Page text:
Continued From, “The Naming Of A Horse”
Kathy (our barn manager with a heart as big as all outdoors) understood my devastation. She stood by me and Merlin and advocated for us from the day I first wanted to make him my forever horse. She noticed that I had visited Charlie a few days in a row now and suggested I might benefit from a project. Charlie needed to be hand walked, groomed, and given some general affection and attention.
Did I want to take on the task? Yes! Please!
I was grateful for the job. I had been unable to help Merlin, but thought maybe I could help Charlie a bit. He needed to be rehabilitated because one day, he would become a school horse used to teach young riders. At Far West, that was a nice job to have. Besides, I had to be at the barn with my girls and being there was very, very hard. Maybe a distraction would help.
“I would be grateful, he’s very sweet. Vocal, nervous, but sweet.”
Kathy agreed he was vocal, calling out to people as they passed by. I think he was asking everyone “are you my person?” I told her I had been calling him Charlie. As a gift surely intended for my benefit, Kathy said she liked it, and from there on out everyone at the barn would call him Charlie. I took it upon myself to erase “Gramps” from the whiteboard that listed all the horses and care instructions, and changed it to “Charlie.”
I had just named a horse and in a way I cannot explain, it felt good.
That day was the first time I actually ventured into Charlie’s stall. He immediately moved head first into the corner looking back at me suspiciously, yet, despite being clearly afraid, without any aggression whatsoever. He was very concerned about the halter in my hands, which now began to shake a little. I felt in some strange way I was betraying Merlin. It had not even been a week and here I was associating with another horse. I started to cry and wonder what the hell I was doing. I did not want a project horse; I wanted Merlin.
If I approached him at all, Charlie would move himself even further away. I think he wanted to become invisible, and he clearly wanted me to leave him alone. After attempting to move closer several times I decided it was best to meet Charlie on his own terms.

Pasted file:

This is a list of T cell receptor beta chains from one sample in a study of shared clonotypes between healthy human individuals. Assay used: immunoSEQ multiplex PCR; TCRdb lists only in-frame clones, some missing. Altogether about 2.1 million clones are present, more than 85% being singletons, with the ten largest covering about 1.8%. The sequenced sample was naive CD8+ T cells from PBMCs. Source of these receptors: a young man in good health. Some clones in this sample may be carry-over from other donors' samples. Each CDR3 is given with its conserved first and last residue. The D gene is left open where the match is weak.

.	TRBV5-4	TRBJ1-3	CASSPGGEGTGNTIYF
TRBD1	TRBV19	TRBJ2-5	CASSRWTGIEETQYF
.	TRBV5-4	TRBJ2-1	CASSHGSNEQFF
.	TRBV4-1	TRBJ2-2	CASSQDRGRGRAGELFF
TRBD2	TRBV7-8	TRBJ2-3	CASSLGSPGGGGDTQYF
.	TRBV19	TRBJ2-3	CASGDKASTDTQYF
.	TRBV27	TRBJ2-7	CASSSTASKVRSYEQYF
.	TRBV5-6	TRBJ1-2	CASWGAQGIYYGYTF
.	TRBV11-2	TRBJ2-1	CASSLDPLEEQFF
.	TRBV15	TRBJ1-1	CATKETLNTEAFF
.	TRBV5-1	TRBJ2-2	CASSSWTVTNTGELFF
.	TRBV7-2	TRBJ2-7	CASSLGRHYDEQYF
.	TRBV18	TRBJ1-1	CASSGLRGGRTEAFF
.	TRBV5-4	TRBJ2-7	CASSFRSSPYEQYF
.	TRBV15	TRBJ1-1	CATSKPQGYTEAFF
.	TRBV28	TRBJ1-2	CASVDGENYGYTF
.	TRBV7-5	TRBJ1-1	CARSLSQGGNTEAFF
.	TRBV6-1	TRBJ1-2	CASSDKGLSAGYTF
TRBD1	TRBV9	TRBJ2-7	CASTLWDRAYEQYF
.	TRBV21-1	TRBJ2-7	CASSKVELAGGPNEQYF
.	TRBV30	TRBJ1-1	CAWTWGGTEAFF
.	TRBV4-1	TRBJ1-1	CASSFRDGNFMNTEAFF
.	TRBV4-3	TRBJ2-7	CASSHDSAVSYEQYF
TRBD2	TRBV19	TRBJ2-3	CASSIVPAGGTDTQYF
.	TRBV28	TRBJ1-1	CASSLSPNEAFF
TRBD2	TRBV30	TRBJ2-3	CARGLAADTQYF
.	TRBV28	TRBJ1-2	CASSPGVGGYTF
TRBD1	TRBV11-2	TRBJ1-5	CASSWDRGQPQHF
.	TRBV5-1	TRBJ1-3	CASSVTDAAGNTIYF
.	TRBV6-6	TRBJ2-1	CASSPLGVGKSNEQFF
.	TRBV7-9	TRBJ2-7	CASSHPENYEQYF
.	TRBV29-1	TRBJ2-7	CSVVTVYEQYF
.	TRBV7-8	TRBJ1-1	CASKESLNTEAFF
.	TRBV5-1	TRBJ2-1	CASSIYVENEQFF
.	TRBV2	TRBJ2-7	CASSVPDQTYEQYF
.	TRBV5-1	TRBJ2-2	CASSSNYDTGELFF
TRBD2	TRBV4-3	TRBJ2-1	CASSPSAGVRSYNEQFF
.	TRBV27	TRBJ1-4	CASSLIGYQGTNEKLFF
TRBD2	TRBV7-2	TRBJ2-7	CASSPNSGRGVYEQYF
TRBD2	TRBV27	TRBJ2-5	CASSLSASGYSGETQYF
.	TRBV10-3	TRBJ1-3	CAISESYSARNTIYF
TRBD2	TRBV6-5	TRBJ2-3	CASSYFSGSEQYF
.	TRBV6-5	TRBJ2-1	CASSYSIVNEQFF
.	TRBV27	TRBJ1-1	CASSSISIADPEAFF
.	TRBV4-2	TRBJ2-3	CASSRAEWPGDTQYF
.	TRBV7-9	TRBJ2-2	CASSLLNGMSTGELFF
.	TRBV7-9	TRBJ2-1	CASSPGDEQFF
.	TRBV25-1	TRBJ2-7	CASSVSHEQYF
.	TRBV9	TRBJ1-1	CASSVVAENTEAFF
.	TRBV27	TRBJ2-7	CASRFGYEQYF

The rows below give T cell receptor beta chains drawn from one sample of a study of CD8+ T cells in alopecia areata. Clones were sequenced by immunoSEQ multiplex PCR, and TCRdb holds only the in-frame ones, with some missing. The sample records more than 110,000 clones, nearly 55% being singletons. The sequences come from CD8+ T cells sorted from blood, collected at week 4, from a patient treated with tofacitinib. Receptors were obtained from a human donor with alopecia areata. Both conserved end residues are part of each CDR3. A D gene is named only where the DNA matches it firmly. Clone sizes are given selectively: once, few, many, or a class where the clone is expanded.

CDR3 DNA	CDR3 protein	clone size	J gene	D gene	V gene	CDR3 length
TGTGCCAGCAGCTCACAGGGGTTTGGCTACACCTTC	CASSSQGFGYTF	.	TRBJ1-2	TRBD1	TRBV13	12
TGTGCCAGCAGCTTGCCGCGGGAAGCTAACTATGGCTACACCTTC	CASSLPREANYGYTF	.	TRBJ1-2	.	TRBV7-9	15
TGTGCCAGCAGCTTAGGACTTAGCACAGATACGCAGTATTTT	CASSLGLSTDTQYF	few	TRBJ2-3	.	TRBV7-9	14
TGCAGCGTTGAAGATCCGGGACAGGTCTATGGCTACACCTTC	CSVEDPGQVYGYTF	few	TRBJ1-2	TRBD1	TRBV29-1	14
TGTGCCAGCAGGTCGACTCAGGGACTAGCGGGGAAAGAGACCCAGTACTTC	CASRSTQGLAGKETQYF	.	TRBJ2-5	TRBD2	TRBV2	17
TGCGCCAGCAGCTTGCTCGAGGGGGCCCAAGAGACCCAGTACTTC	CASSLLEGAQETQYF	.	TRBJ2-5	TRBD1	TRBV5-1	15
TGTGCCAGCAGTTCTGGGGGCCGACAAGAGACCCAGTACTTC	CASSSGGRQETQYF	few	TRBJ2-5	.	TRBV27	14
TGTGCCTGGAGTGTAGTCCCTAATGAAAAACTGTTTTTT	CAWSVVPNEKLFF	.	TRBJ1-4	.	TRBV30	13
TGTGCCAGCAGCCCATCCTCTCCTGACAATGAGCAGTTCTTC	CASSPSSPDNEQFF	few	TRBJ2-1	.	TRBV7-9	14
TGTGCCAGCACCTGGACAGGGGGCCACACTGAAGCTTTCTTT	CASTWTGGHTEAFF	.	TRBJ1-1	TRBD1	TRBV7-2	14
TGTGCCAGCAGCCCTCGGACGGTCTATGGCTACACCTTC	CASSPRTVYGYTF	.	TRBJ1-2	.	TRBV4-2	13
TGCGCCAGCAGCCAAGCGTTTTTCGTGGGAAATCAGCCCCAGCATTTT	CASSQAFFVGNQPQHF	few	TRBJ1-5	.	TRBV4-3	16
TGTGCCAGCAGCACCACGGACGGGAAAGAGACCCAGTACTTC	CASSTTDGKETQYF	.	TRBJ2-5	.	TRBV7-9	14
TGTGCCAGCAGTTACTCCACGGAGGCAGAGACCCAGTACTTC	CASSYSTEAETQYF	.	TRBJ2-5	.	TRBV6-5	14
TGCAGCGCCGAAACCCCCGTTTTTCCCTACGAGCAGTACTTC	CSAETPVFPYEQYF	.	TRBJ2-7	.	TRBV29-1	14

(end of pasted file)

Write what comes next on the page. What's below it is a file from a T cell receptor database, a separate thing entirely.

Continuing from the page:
I stood for minutes on end just standing, talking to him, and reassuring him. I really cannot tell you if it took five minutes or thirty, but I stood there until Charlie finally turned and slowly moved towards me. He put his head down cautiously sniffing the halter, then moved away if I tried to put it on him.
More coaxing, more small ventures towards me, and finally, I was able to slip it on and buckle it. I attached the lead rope and he followed, quietly, outside into the sunlight.
We only walked a few minutes that day. He was stiff, and moved like he was one hundred years old. He flinched if our bodies touched, and he held his head high, alert, whites of his eyes showing.
The next day I was able to halter him with less convincing. This time, I took him to the cross ties to groom him. He was utterly, completely filthy.
As in the case of the first haltering attempt, Charlie shied repeatedly at the cross ties and refused to enter in. He just stood frozen, terrified. I found once again, if I let it be known what I wanted and just waited from him to come around, he eventually would.
Charlie finally followed me into the cross ties, where I was able to slowly turn him around to face the front again so I could attach the sides of his halter between two poles. I moved slowly pulling a chain hanging from a pole on one side and attached it to one side of his halter. Then, did the same on the other side.
It took a full thirty minutes and we both were mentally exhausted. Charlie was in the cross ties, but he was in at a diagonal and he refused to be adjusted to stand in straight. His butt was now flat up against the back wall as far as he could go and he just stood there, head high, looking around eyes flashing nervously without moving his head. I believe he was just waiting for his next beating.
I have never seen a horse so terrified that he became completely frozen but I would see time and again this was how Charlie would react to new things. The cross ties exercise would continue over and over again in the coming weeks until Charlie figured out the cross ties were not dangerous, the noisy chains were not enemies, and no one was going to be rough with him. And, he also figured out that massages felt good and began to relax into my hands instead of dreading them.
That first day in the cross ties was my first chance to get a really good up close look at his condition. He flinched at every touch but never moved away. He was too scared to move. I looked over every inch of him from head to tail. I had adopted many rescue cats and dogs in my lifetime, even starving mangy strays, but never had I seen anything like this.